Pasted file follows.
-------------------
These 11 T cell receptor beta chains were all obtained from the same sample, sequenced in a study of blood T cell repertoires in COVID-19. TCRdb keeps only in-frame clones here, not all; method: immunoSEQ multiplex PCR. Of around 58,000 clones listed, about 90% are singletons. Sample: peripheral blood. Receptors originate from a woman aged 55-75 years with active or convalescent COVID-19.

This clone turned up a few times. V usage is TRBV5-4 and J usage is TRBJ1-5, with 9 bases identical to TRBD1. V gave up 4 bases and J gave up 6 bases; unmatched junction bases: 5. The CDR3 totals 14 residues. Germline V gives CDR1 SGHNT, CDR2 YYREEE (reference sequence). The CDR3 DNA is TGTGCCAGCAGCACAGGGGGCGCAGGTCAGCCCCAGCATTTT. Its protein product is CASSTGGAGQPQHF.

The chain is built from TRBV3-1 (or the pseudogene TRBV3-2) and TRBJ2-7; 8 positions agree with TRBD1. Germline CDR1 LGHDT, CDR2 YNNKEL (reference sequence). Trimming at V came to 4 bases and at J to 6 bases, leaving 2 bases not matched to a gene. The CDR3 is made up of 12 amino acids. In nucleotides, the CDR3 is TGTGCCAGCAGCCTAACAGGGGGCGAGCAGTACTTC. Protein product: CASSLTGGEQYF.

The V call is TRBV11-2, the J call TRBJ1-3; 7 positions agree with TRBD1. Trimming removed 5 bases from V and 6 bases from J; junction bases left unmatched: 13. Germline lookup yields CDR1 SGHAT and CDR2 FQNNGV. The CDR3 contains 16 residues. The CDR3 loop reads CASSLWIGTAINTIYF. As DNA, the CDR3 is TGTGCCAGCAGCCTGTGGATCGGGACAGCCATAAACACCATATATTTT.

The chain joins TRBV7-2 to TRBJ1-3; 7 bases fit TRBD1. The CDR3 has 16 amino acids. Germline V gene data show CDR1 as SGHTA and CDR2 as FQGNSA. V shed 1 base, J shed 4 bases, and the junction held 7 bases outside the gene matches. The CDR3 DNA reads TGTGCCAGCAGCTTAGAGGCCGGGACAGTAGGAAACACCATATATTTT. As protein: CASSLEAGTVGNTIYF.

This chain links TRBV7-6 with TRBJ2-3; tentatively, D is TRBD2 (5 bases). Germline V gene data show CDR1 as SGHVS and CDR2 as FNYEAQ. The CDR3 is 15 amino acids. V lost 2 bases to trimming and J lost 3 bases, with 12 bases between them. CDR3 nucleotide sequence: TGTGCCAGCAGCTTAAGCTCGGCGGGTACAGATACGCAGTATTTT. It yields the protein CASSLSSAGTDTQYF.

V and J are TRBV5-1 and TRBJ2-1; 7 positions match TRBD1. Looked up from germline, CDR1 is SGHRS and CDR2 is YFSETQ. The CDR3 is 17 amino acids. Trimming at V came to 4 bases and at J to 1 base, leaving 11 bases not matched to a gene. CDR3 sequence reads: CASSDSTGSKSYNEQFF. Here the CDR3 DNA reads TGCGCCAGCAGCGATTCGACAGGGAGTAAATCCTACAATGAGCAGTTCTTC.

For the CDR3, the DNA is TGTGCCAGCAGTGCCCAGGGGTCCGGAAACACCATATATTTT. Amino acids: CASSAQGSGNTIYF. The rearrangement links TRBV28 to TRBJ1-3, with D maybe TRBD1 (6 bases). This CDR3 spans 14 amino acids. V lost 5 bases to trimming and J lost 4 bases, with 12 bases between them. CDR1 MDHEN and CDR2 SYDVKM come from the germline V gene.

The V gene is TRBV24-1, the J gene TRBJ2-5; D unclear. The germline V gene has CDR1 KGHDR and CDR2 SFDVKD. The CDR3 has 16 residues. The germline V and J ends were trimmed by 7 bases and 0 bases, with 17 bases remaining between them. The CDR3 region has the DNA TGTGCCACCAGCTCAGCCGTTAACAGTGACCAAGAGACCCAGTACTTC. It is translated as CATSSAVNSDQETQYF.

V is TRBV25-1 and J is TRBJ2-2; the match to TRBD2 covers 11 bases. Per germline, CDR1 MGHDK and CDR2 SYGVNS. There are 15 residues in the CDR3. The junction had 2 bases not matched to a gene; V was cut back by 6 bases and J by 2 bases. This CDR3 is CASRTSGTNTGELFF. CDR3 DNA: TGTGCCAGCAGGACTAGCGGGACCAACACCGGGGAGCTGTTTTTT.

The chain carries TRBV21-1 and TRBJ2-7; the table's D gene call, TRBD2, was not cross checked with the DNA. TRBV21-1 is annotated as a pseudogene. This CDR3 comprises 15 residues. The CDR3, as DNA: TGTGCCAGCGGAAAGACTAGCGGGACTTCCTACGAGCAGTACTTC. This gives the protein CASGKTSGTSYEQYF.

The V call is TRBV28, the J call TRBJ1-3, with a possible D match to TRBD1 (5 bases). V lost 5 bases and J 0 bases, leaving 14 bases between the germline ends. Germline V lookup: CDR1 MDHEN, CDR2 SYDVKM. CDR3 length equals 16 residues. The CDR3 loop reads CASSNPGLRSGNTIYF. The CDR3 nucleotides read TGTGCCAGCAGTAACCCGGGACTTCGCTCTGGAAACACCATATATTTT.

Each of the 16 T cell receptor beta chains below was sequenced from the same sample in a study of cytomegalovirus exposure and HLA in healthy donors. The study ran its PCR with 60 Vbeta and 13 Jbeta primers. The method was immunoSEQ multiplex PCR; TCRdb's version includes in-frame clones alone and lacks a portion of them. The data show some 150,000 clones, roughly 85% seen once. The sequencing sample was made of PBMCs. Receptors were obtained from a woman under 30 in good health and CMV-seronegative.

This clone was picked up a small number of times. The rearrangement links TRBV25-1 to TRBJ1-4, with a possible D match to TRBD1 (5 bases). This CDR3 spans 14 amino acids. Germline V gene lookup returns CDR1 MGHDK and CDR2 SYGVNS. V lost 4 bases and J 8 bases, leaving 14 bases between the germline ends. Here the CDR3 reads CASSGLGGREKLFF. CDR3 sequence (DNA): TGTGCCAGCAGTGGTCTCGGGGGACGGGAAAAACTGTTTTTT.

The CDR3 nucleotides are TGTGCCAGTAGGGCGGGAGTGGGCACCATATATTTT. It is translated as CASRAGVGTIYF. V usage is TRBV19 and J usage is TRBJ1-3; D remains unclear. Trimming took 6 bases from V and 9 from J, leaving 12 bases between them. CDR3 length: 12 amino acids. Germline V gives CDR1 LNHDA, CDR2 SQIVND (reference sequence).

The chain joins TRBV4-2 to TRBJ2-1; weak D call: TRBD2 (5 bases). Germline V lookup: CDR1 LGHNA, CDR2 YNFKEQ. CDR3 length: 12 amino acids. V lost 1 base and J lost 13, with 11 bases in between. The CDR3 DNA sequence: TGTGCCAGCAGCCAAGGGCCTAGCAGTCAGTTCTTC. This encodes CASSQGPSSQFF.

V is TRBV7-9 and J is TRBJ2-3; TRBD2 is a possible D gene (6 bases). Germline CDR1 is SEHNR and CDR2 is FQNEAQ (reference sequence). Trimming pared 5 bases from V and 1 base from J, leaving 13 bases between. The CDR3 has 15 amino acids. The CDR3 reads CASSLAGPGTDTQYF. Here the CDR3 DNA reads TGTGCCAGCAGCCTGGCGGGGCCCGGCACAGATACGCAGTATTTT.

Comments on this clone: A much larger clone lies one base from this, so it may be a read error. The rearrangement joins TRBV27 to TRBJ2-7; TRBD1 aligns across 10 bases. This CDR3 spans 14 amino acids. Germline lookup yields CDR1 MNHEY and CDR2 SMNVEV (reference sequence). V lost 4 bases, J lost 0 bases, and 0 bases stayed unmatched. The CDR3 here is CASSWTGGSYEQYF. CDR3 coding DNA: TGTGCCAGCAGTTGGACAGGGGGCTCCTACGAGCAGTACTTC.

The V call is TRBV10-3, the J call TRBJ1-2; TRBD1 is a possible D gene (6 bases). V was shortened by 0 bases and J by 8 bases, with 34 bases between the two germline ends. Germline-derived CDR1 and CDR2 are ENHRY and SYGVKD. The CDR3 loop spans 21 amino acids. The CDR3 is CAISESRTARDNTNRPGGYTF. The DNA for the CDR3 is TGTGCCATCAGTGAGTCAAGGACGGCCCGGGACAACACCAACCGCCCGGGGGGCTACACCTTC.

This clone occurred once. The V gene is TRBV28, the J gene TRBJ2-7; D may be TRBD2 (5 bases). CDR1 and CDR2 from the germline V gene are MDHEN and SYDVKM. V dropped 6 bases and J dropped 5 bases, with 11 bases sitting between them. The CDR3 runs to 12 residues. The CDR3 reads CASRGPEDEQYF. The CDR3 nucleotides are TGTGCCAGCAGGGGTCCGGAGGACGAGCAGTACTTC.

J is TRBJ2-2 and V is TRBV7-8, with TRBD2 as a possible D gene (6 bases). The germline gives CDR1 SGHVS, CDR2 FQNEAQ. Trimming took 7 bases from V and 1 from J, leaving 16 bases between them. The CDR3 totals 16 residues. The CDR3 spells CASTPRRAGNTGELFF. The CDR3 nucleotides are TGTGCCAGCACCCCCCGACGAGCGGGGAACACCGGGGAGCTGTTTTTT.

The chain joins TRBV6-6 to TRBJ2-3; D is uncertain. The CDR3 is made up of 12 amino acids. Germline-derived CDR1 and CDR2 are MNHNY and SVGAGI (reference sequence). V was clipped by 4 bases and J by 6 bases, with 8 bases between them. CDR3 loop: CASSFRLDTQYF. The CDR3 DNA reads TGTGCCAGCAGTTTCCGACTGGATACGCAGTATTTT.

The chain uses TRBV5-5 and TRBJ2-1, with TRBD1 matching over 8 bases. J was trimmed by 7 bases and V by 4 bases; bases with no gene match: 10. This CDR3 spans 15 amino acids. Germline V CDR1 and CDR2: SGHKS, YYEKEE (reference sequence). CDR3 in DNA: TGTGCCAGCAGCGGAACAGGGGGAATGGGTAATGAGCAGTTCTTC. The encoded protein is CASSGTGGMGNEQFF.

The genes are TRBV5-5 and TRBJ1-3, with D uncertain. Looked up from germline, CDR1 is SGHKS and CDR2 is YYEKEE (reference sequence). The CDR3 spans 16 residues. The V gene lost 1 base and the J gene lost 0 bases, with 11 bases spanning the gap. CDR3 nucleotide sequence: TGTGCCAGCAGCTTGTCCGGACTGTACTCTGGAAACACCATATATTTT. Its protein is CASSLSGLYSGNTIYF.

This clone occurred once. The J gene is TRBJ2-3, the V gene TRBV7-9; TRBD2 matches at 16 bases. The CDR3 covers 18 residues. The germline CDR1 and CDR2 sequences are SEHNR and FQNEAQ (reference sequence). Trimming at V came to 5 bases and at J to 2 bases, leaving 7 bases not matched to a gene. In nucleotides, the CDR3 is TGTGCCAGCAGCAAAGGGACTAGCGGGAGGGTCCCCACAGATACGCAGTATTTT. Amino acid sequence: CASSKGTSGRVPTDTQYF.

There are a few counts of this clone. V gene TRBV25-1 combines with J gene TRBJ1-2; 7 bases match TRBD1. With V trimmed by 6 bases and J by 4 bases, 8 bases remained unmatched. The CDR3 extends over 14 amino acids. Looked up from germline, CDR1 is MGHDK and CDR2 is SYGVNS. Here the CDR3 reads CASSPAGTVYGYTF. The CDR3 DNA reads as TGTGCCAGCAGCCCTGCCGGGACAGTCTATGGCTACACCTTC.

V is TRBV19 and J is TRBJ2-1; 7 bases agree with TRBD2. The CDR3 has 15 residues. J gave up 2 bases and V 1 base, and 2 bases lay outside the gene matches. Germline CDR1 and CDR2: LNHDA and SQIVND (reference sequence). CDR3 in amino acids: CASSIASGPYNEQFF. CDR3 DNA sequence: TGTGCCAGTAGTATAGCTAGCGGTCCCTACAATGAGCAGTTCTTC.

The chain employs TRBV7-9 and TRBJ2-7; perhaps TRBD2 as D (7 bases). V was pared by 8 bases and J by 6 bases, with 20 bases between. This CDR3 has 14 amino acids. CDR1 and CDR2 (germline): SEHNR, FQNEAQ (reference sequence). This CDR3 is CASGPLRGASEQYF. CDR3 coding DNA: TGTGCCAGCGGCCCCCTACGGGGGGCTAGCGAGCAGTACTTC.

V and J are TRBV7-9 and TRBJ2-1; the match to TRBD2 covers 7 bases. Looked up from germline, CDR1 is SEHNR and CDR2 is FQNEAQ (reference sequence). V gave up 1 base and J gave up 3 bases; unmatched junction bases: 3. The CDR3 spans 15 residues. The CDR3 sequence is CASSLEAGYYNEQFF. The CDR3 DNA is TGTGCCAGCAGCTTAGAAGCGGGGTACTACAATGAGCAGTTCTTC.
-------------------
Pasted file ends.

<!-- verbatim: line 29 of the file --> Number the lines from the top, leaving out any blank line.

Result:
V and J are TRBV7-9 and TRBJ2-1; the match to TRBD2 covers 7 bases. Looked up from germline, CDR1 is SEHNR and CDR2 is FQNEAQ (reference sequence). V gave up 1 base and J gave up 3 bases; unmatched junction bases: 3. The CDR3 spans 15 residues. The CDR3 sequence is CASSLEAGYYNEQFF. The CDR3 DNA is TGTGCCAGCAGCTTAGAAGCGGGGTACTACAATGAGCAGTTCTTC.